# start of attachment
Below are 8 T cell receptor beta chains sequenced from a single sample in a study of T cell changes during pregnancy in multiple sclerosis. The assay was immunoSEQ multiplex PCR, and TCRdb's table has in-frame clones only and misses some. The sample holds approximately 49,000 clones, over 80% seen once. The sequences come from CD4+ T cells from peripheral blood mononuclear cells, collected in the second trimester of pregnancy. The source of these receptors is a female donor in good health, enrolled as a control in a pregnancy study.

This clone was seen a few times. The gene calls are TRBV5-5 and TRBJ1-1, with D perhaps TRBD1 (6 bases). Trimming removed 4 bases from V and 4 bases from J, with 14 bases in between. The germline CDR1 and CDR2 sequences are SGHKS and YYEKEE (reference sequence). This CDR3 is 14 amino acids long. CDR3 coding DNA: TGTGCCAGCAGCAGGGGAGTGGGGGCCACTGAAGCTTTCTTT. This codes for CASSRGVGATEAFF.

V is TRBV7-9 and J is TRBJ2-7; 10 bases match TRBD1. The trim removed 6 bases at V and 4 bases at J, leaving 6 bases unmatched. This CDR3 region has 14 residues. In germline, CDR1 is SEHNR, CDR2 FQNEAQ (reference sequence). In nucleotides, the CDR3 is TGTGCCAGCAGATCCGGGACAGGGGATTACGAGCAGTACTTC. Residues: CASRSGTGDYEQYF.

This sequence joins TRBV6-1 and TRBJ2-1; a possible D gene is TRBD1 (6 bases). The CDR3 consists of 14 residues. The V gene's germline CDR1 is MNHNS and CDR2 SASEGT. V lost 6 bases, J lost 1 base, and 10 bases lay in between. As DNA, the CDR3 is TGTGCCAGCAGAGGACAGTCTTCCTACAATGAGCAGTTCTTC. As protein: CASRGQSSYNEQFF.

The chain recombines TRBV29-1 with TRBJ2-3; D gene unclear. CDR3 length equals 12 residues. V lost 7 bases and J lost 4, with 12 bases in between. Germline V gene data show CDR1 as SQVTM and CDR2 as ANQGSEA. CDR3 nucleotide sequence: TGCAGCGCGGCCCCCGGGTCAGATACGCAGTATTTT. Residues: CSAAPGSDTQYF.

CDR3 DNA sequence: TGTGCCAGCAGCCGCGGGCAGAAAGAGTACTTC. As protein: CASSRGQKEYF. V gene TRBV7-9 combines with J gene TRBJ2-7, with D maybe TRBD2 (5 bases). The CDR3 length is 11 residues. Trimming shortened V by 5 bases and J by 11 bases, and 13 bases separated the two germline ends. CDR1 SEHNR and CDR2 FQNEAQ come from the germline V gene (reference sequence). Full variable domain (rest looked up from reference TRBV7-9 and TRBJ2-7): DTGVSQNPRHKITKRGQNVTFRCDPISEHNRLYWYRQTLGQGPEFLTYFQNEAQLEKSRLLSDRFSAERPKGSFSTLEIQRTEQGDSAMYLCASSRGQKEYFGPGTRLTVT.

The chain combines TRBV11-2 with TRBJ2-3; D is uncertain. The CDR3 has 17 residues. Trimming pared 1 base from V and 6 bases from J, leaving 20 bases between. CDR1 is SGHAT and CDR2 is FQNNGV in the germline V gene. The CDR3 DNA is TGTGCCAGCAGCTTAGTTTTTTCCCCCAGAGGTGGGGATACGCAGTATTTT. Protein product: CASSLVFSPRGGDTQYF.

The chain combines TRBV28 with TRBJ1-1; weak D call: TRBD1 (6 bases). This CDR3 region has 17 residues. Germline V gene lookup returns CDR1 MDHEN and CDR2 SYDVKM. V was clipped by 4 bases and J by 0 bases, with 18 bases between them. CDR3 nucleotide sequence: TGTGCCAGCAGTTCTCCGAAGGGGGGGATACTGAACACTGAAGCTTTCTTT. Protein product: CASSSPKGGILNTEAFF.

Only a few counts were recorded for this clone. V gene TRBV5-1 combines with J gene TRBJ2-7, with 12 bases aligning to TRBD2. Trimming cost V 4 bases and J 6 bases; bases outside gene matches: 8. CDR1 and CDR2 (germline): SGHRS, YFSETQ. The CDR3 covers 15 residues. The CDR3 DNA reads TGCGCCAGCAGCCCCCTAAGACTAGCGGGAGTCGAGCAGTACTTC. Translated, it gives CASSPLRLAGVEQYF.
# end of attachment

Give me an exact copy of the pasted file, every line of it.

Below are 8 T cell receptor beta chains sequenced from a single sample in a study of T cell changes during pregnancy in multiple sclerosis. The assay was immunoSEQ multiplex PCR, and TCRdb's table has in-frame clones only and misses some. The sample holds approximately 49,000 clones, over 80% seen once. The sequences come from CD4+ T cells from peripheral blood mononuclear cells, collected in the second trimester of pregnancy. The source of these receptors is a female donor in good health, enrolled as a control in a pregnancy study.

This clone was seen a few times. The gene calls are TRBV5-5 and TRBJ1-1, with D perhaps TRBD1 (6 bases). Trimming removed 4 bases from V and 4 bases from J, with 14 bases in between. The germline CDR1 and CDR2 sequences are SGHKS and YYEKEE (reference sequence). This CDR3 is 14 amino acids long. CDR3 coding DNA: TGTGCCAGCAGCAGGGGAGTGGGGGCCACTGAAGCTTTCTTT. This codes for CASSRGVGATEAFF.

V is TRBV7-9 and J is TRBJ2-7; 10 bases match TRBD1. The trim removed 6 bases at V and 4 bases at J, leaving 6 bases unmatched. This CDR3 region has 14 residues. In germline, CDR1 is SEHNR, CDR2 FQNEAQ (reference sequence). In nucleotides, the CDR3 is TGTGCCAGCAGATCCGGGACAGGGGATTACGAGCAGTACTTC. Residues: CASRSGTGDYEQYF.

This sequence joins TRBV6-1 and TRBJ2-1; a possible D gene is TRBD1 (6 bases). The CDR3 consists of 14 residues. The V gene's germline CDR1 is MNHNS and CDR2 SASEGT. V lost 6 bases, J lost 1 base, and 10 bases lay in between. As DNA, the CDR3 is TGTGCCAGCAGAGGACAGTCTTCCTACAATGAGCAGTTCTTC. As protein: CASRGQSSYNEQFF.

The chain recombines TRBV29-1 with TRBJ2-3; D gene unclear. CDR3 length equals 12 residues. V lost 7 bases and J lost 4, with 12 bases in between. Germline V gene data show CDR1 as SQVTM and CDR2 as ANQGSEA. CDR3 nucleotide sequence: TGCAGCGCGGCCCCCGGGTCAGATACGCAGTATTTT. Residues: CSAAPGSDTQYF.

CDR3 DNA sequence: TGTGCCAGCAGCCGCGGGCAGAAAGAGTACTTC. As protein: CASSRGQKEYF. V gene TRBV7-9 combines with J gene TRBJ2-7, with D maybe TRBD2 (5 bases). The CDR3 length is 11 residues. Trimming shortened V by 5 bases and J by 11 bases, and 13 bases separated the two germline ends. CDR1 SEHNR and CDR2 FQNEAQ come from the germline V gene (reference sequence). Full variable domain (rest looked up from reference TRBV7-9 and TRBJ2-7): DTGVSQNPRHKITKRGQNVTFRCDPISEHNRLYWYRQTLGQGPEFLTYFQNEAQLEKSRLLSDRFSAERPKGSFSTLEIQRTEQGDSAMYLCASSRGQKEYFGPGTRLTVT.

The chain combines TRBV11-2 with TRBJ2-3; D is uncertain. The CDR3 has 17 residues. Trimming pared 1 base from V and 6 bases from J, leaving 20 bases between. CDR1 is SGHAT and CDR2 is FQNNGV in the germline V gene. The CDR3 DNA is TGTGCCAGCAGCTTAGTTTTTTCCCCCAGAGGTGGGGATACGCAGTATTTT. Protein product: CASSLVFSPRGGDTQYF.

The chain combines TRBV28 with TRBJ1-1; weak D call: TRBD1 (6 bases). This CDR3 region has 17 residues. Germline V gene lookup returns CDR1 MDHEN and CDR2 SYDVKM. V was clipped by 4 bases and J by 0 bases, with 18 bases between them. CDR3 nucleotide sequence: TGTGCCAGCAGTTCTCCGAAGGGGGGGATACTGAACACTGAAGCTTTCTTT. Protein product: CASSSPKGGILNTEAFF.

Only a few counts were recorded for this clone. V gene TRBV5-1 combines with J gene TRBJ2-7, with 12 bases aligning to TRBD2. Trimming cost V 4 bases and J 6 bases; bases outside gene matches: 8. CDR1 and CDR2 (germline): SGHRS, YFSETQ. The CDR3 covers 15 residues. The CDR3 DNA reads TGCGCCAGCAGCCCCCTAAGACTAGCGGGAGTCGAGCAGTACTTC. Translated, it gives CASSPLRLAGVEQYF.